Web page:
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Offline jim2

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Re: Death in Big Bend by Laurence Parent
« Reply #36 on: August 07, 2010, 04:42:56 PM »
my copy arrived yesterday, also from front street books. hard to put down.

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Offline TexasAggieHiker

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Re: Death in Big Bend by Laurence Parent
« Reply #37 on: August 10, 2010, 02:30:30 PM »
I received and finished my copy this weekend.  Great read!!  It's been a while since I read a book that I couldn't put down like this one.  Thank you to Front Street and Laurence. 

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Offline lparent

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Re: Death in Big Bend by Laurence Parent
« Reply #38 on: August 14, 2010, 10:24:27 PM »
I'm glad that everyone is liking the book.  If it keeps even one person from doing something stupid or careless, I'll feel well-rewarded.  I just got back from climbing a couple of fourteeners in Colorado.  For all of you stuck down here in Texas in August, I have to tell you it was a lot cooler up there.  In fact, I could only stay on one peak summit for about 20 minutes--a cold wind was chilling me down fast even wearing fleece and a Gore-tex shell.  I do try to follow my own advice, especially after writing the Big Bend book.  I did have a space blanket, lighter, wind pants, gloves, and other items with me.  Rather than put on the extra clothes, though, I did something even better.  Storms were building, so I got the heck down the mountain.  I didn't want to be the subject of someone else's book.

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Offline Al

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Re: Death in Big Bend by Laurence Parent
« Reply #39 on: August 14, 2010, 10:49:31 PM »
I'm glad that everyone is liking the book.  If it keeps even one person from doing something stupid or careless, I'll feel well-rewarded.  I just got back from climbing a couple of fourteeners in Colorado.  For all of you stuck down here in Texas in August, I have to tell you it was a lot cooler up there.  In fact, I could only stay on one peak summit for about 20 minutes--a cold wind was chilling me down fast even wearing fleece and a Gore-tex shell.  I do try to follow my own advice, especially after writing the Big Bend book.  I did have a space blanket, lighter, wind pants, gloves, and other items with me.  Rather than put on the extra clothes, though, I did something even better.  Storms were building, so I got the heck down the mountain.  I didn't want to be the subject of someone else's book.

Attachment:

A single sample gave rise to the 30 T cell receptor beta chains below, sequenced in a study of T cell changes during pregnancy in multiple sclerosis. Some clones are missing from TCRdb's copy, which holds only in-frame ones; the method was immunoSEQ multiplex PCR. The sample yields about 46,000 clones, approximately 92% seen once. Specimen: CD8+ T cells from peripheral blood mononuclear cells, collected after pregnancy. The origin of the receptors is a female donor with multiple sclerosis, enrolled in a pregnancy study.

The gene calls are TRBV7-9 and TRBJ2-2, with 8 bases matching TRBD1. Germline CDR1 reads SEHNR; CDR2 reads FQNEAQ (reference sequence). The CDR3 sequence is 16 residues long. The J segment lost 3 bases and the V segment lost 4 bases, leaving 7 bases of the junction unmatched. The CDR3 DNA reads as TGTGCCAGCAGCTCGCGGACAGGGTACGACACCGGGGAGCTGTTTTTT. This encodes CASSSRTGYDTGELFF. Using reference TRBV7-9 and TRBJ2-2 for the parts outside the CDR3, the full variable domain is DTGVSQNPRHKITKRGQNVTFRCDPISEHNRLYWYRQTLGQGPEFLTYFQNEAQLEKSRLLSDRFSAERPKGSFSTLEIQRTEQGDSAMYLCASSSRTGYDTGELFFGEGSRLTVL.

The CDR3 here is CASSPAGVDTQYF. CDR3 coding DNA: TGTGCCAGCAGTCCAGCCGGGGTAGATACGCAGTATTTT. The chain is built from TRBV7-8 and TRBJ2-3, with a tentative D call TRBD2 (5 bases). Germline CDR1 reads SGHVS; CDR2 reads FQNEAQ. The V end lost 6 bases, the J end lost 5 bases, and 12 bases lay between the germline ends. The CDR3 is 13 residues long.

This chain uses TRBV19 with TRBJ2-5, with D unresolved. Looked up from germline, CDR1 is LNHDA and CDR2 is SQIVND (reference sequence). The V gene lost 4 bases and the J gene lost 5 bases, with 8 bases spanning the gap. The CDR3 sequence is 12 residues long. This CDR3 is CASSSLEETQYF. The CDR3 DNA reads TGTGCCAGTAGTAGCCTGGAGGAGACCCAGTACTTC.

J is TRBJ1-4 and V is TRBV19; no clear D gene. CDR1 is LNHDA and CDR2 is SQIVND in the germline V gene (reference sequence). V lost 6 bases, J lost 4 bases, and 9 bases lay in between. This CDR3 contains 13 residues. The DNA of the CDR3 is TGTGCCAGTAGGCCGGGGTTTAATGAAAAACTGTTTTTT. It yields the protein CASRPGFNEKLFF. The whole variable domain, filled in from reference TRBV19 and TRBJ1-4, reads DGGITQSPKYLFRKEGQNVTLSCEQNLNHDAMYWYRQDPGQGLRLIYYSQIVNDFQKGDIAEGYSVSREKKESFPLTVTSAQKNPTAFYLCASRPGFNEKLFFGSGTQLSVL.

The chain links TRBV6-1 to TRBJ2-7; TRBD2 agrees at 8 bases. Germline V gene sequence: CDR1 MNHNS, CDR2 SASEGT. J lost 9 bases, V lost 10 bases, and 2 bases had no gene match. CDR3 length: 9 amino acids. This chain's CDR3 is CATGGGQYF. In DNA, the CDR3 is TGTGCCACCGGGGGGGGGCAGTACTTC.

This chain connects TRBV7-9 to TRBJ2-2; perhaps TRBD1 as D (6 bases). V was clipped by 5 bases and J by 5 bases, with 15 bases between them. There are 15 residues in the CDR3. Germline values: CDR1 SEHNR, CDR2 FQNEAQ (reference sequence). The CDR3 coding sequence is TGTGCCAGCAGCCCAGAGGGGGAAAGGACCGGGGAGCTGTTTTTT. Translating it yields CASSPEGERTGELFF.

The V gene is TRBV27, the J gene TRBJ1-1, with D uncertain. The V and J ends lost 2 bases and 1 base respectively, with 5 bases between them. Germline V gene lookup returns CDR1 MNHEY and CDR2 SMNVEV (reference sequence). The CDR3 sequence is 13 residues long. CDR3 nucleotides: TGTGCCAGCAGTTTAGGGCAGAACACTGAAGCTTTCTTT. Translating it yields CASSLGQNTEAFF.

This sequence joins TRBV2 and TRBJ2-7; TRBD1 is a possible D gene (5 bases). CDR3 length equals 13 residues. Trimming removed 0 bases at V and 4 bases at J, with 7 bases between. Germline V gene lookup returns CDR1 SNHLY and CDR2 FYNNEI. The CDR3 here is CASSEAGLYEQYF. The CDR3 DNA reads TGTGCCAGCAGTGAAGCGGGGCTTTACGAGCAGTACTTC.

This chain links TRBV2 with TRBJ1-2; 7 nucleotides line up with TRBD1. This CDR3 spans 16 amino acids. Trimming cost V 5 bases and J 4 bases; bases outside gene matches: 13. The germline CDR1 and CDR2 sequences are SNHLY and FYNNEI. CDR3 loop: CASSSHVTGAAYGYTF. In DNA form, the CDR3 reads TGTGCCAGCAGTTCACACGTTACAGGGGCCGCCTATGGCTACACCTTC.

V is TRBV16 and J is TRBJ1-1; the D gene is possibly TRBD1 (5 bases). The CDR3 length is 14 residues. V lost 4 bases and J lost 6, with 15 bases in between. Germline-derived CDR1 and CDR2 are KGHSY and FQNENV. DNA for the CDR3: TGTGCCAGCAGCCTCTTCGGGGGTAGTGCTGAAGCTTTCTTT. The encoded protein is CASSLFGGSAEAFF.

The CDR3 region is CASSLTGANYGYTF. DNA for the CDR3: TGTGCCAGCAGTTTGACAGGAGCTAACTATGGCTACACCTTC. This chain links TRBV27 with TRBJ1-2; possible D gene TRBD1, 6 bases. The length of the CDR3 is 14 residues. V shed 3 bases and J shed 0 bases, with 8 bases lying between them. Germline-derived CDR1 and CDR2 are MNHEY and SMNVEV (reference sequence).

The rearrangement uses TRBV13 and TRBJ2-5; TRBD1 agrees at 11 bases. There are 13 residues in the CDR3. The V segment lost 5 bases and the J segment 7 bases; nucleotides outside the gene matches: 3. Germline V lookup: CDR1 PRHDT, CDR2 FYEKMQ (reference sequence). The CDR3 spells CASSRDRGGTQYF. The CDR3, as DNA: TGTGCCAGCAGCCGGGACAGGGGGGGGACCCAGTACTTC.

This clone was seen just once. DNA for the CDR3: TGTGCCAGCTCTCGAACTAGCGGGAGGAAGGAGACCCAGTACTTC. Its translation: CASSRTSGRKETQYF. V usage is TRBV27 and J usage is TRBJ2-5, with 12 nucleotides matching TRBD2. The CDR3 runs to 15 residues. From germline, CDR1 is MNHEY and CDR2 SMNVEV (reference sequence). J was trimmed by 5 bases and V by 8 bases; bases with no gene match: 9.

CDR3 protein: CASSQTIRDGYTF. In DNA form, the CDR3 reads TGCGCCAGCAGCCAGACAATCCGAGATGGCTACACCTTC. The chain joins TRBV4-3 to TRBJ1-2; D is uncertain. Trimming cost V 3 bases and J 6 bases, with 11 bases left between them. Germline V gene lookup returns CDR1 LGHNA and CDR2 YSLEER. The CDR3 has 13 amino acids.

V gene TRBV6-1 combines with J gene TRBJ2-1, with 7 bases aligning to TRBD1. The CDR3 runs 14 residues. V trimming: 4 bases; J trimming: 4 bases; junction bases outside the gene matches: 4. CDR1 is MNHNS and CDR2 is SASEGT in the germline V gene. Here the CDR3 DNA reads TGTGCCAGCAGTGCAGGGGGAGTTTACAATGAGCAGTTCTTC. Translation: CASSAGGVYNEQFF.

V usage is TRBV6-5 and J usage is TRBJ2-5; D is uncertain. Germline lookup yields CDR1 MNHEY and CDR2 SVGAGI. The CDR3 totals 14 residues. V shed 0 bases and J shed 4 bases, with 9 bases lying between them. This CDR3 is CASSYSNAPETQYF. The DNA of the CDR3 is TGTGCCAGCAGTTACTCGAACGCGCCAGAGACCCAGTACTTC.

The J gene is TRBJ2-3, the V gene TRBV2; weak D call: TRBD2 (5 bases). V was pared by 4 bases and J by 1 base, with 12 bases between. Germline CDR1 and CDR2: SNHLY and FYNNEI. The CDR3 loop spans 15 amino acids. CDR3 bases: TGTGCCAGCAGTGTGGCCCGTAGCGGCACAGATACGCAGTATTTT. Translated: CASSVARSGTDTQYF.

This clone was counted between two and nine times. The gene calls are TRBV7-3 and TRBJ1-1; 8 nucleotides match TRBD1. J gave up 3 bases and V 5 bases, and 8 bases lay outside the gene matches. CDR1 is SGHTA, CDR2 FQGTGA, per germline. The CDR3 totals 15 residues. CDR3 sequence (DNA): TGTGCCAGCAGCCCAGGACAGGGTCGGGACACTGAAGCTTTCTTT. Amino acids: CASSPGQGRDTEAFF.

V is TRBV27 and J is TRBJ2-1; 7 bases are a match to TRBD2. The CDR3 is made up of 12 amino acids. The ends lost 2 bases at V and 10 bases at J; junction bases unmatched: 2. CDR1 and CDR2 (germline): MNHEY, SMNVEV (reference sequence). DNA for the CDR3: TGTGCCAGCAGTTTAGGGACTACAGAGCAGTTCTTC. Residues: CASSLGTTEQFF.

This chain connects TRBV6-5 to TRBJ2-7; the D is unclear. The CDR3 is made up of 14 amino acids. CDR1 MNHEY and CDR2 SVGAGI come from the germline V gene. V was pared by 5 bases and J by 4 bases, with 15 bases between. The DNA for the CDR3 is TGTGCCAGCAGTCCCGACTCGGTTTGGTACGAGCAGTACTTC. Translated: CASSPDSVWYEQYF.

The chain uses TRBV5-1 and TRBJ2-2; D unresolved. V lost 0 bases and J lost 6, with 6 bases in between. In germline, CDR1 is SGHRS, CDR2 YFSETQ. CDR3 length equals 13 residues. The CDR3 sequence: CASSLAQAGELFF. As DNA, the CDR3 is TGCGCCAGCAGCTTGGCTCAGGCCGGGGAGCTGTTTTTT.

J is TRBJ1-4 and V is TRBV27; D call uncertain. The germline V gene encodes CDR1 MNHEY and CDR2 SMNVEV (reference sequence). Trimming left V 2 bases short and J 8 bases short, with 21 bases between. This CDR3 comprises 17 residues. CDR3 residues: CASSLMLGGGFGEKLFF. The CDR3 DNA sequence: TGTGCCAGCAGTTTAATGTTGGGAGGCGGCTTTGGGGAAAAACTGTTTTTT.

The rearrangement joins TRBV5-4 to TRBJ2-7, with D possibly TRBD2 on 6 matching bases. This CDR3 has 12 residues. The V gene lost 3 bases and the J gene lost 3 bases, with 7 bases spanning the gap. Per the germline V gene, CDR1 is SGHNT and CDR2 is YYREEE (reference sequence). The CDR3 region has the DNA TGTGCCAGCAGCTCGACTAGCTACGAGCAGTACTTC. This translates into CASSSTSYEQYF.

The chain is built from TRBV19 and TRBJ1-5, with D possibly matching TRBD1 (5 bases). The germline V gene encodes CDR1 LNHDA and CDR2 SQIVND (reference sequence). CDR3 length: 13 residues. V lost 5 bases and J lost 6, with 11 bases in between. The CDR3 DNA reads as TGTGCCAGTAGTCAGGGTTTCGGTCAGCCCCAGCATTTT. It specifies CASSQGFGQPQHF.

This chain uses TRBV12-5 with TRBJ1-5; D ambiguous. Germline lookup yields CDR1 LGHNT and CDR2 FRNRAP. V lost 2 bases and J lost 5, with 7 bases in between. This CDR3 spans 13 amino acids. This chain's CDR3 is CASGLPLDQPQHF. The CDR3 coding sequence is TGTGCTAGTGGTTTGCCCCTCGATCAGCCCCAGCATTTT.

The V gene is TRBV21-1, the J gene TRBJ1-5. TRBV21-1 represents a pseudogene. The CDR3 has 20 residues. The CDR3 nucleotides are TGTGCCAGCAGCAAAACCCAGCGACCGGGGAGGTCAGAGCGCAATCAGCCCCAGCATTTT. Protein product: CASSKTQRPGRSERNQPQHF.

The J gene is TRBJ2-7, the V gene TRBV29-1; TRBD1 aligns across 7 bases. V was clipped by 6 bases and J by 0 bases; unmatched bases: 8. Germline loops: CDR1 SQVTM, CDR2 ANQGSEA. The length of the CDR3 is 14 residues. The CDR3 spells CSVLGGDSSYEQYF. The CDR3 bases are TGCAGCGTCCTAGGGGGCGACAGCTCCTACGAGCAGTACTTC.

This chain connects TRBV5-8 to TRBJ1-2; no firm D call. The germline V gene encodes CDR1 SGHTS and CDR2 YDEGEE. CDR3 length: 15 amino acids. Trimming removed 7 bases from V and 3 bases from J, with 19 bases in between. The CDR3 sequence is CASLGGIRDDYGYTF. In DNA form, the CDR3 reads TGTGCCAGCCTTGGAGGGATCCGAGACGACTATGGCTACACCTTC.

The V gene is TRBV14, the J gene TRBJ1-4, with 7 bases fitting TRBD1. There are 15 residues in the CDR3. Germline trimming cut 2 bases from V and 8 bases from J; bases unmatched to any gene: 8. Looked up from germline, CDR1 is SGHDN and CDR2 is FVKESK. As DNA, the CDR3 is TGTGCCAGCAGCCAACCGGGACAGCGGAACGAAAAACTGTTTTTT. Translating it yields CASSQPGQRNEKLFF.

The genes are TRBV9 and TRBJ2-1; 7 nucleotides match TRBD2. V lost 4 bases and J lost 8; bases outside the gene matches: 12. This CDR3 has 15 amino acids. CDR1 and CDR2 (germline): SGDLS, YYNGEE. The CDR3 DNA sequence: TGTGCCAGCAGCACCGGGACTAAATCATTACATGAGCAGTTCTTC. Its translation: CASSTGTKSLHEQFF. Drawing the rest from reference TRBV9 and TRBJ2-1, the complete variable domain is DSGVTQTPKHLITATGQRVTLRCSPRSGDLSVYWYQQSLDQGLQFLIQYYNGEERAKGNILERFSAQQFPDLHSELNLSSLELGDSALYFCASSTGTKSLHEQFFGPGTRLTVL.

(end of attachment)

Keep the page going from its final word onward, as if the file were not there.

The "stuck in Texas" phase kind of gets to me.  Having been born and raised in Texas, perhaps we are 150+ years late in our invasion of "Colorado"!  But you know what?  That guy at the front of the line of cars winding their way up the Colorado mountain road is probably a Texan.  He's the guy going, "My goodness, where are the guardrails!"  I have met at least one Texan who wonders if we gave away the farm when we joined the union.   

Pre-1836 map of Texas from the University of Texas:

http://www.lib.utexas.edu/maps/atlas_texas/texas_land_grants.jpg

Al
« Last Edit: August 14, 2010, 11:00:35 PM by Al »

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Offline iCe

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Re: Death in Big Bend by Laurence Parent
« Reply #40 on: August 15, 2010, 08:05:15 AM »
I lived in Colorado for a few years. It was back in the late 80's when the front range north of Denver had only a few little towns between the mountains and I-25. It was a good place to live back then. By the 90's housing prices had quadrupled and the front range was seemingly one big housing development. Colorado had been "discovered" much to the chagrin of the natives...


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Offline iCe

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Re: Death in Big Bend by Laurence Parent
« Reply #41 on: August 15, 2010, 10:33:41 AM »